- Joba’s grounders: At 62.3%, Joba Chamberlain gets ground balls at the eighth best rate among relievers (min. 20 IP). Jonny Venters of the Braves leads MLB at 82.9% (!!!).
- Pythag: At +67, the Yankees have the best run differential in baseball. By 22 runs. The Cardinals are the next best at +45, and the next best AL team is the Indians at +38. Only six teams in baseball are at +30 or better, and the Yankees are at two times that.
Via Marc Carig, Phil Hughes threw a simulated inning today and will throw live batting practice over the weekend in Anaheim. If that goes well, there’s a chance he could go out on a minor league rehab assignment soon thereafter. At least that’s what Hughes hopes, not what the team has told him (for all we know). Either way, Phil is still a long way off, he’s going to need four or five or maybe even more minor league starts to stretch out and stuff. He basically has to go through Spring Training again.
The Yanks have rattled off three straight quality wins, and the offense has hit five of the better pitchers in the AL in the past five games. That leaves some positive vibes. Mike and I ride them and discuss the state of the team and how remarkable they’ve been, especially of late.
Podcast run time 17:49
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Intro music: “Die Hard” courtesy of reader Alex Kresovich. Thanks to Tyler Wilkinson for the graphic.
The draft is just five days away, so between now and then I’m going to highlight some players individually rather than lump a few together in one post.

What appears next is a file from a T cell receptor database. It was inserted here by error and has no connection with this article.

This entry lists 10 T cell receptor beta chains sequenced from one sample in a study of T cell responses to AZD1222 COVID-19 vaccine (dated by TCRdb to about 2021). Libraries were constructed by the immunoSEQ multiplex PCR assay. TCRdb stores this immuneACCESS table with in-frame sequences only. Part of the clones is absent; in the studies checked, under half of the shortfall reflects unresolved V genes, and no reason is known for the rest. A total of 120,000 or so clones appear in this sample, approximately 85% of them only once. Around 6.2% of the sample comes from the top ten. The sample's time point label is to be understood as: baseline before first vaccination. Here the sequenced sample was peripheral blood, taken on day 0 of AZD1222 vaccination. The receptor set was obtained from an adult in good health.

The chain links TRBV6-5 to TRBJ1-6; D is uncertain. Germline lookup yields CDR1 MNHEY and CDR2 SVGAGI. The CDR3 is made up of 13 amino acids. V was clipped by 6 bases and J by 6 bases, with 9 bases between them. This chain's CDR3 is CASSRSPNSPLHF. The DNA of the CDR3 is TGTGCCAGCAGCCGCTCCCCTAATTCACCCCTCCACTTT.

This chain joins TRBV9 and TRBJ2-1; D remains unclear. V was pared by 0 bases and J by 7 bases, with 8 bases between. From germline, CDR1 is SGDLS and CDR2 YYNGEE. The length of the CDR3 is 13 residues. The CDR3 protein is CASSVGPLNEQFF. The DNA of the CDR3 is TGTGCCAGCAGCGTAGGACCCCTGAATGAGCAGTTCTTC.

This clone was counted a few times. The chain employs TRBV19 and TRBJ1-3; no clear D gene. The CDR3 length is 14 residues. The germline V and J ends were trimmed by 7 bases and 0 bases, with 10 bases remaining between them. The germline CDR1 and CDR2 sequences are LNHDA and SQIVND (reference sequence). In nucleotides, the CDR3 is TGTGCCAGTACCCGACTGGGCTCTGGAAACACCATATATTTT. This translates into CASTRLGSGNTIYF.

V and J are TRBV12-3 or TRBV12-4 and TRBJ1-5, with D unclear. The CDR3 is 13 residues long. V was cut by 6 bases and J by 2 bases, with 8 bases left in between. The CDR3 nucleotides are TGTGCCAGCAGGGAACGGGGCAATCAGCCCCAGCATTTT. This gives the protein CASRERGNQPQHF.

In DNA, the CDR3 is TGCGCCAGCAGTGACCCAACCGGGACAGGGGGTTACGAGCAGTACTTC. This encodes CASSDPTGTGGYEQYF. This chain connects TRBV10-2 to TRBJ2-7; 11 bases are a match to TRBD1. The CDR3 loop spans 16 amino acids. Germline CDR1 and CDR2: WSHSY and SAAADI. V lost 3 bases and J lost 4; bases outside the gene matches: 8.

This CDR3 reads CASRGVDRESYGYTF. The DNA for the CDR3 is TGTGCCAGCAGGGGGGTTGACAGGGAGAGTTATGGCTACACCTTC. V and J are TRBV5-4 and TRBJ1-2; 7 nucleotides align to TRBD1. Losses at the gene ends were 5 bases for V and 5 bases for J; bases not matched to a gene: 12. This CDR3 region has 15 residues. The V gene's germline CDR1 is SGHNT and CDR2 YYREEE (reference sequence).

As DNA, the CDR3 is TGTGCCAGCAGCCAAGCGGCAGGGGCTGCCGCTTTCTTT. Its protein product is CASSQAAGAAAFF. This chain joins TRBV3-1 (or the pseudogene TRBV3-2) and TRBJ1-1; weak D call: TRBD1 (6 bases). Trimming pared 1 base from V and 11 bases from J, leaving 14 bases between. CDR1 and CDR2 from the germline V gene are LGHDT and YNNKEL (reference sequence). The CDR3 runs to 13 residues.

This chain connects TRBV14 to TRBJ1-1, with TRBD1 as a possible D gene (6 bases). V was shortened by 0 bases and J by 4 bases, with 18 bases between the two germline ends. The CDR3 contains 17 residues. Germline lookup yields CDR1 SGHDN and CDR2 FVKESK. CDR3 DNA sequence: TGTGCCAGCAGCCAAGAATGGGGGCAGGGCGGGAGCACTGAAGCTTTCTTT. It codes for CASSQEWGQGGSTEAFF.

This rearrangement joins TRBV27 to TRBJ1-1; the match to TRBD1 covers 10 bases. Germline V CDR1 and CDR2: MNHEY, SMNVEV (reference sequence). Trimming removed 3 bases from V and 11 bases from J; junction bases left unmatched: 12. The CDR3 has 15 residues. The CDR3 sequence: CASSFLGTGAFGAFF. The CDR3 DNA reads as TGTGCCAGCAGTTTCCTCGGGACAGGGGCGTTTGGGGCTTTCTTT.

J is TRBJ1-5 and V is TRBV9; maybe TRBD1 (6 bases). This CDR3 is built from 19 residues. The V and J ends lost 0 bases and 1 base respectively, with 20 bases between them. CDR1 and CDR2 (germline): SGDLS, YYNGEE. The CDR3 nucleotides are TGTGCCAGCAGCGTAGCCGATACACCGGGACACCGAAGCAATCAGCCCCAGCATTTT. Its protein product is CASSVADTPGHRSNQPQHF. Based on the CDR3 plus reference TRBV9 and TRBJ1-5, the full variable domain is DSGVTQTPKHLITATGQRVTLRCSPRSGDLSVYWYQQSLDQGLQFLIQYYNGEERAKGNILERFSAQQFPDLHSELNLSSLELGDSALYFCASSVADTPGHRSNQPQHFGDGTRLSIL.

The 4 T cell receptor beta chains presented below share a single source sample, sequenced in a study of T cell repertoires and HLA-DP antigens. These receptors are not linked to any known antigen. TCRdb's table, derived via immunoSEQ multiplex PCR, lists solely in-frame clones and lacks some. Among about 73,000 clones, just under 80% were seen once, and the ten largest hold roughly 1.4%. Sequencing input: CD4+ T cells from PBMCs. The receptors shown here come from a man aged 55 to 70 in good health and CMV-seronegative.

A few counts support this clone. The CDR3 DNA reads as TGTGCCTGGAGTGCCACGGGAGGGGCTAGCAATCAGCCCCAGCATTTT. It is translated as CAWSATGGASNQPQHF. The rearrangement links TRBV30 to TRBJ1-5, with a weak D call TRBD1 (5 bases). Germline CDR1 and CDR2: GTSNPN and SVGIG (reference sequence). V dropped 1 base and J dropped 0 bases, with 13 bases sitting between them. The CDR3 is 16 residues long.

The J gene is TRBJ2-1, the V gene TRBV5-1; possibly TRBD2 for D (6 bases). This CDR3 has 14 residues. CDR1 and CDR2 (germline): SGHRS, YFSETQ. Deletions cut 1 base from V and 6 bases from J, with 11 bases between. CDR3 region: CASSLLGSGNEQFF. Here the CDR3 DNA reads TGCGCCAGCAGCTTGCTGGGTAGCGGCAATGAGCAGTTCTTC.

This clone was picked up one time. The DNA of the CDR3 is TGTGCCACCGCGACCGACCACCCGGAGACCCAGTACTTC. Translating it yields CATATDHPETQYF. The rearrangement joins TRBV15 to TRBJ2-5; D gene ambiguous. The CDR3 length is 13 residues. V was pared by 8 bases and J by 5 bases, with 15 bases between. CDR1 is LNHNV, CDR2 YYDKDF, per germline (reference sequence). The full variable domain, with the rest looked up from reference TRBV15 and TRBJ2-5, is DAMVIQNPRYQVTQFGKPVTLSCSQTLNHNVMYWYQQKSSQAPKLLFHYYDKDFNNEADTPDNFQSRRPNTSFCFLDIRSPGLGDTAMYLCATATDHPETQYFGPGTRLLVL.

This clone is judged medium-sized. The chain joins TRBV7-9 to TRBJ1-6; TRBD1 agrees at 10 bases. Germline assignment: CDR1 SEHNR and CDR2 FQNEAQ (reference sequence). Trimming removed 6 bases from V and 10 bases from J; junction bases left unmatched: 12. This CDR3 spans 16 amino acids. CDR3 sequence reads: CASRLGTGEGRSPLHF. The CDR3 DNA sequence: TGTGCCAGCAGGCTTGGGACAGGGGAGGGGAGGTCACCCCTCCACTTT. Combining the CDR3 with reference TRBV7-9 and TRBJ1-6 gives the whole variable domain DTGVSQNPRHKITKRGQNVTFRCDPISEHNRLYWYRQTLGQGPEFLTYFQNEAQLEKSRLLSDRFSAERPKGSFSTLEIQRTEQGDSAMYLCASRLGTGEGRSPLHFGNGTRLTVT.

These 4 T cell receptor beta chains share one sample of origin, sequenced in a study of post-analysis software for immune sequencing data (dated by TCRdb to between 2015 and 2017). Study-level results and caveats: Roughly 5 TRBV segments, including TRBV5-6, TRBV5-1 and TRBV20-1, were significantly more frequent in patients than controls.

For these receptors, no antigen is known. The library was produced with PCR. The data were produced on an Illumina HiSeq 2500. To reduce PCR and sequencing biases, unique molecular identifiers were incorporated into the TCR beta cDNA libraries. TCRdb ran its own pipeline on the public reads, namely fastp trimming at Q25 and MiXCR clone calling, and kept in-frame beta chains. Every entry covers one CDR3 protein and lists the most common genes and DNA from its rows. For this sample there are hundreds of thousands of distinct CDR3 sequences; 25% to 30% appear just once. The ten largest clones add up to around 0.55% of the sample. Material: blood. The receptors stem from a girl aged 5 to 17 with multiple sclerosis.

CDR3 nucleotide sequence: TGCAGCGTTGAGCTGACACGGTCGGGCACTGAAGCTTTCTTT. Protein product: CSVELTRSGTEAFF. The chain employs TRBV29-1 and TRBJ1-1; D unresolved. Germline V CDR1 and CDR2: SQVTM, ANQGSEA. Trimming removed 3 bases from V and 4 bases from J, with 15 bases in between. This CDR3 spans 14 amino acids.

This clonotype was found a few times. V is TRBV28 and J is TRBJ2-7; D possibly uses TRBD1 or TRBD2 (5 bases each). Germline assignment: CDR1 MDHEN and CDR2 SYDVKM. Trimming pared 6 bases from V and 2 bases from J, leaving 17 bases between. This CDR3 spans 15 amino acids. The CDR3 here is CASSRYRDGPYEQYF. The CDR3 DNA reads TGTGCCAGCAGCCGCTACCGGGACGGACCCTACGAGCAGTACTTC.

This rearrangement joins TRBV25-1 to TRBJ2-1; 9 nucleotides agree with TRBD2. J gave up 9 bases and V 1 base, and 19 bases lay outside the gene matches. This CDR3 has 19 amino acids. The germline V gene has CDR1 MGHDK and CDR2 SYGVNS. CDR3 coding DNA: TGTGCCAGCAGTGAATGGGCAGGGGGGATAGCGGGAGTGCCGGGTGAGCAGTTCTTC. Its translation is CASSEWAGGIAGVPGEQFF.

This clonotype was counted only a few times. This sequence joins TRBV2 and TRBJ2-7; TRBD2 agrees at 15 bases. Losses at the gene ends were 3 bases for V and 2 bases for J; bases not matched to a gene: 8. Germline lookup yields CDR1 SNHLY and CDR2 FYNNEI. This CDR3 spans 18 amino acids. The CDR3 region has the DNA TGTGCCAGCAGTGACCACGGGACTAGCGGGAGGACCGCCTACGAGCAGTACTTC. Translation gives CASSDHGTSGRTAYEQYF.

Logan Verrett | RHP
Hailing from the baseball hotbed of The Woodlands, Texas, Verrett was a standout baseball and football player in high school before focusing on the former at Baylor. He holds several school and conference records, most notably Big-12 records for single season BB/9 (2.30) and K/BB ratio (4.14) as well as career K/BB ratio (3.83). Verrett was not drafted out of high school.
A big right-hander with some projection left to dream upon (listed at 6-foot-3, 185 lbs.), Verrett throws three pitches for strikes. His fastball sits 89-92 on most days but has topped out at 95 in short bursts in the past. A slider that occasionally misses bats is probably his second best offering, though a sinking changeup in the mid-70’s might also stake a claim to that title. Verrett relies more on command and setting hitters up than pure stuff, but it’s a solid mix of pitches with good probability. His delivery is sound and he’s a big time competitor. Here’s some (slow motion) video.
Scouting director Damon Oppenheimer has made it clear over the years that there are two things he likes in college pitchers: polish and strong showings in the wood bat Cape Cod League. Verrett has both after striking out 34 and walking just five in 41.1 IP with the Chatham A’s last summer (64.2 IP, 66 K, 21 BB in his CCL career). All the tools are there for him to be a durable, mid-rotation guy in the future, though the lack of a true put-away pitch limits his ceiling at the moment. Keith Law and Baseball America ranked Verrett as the 83rd and 100th best prospect in the draft class, respectively, suggesting that he’s a second or third round kind of guy.
John Sickels of Minor League Ball posted his second mock draft over the weekend (first round, sandwich round). His top three is the same as last time – Rice 3B Anthony Rendon to the Pirates, UCLA RHP Gerrit Cole to the Mariners, Virginia LHP Danny Hultzen to the Diamondbacks – but things get a little haywire after that. Sickels has the Yankees taking New York’s own Williams Jerez with their first selection (51st overall), noting that “stock is rising and he’s linked with the Yankees.” Fortunately, I told you everything you need to know about Jerez about two weeks ago.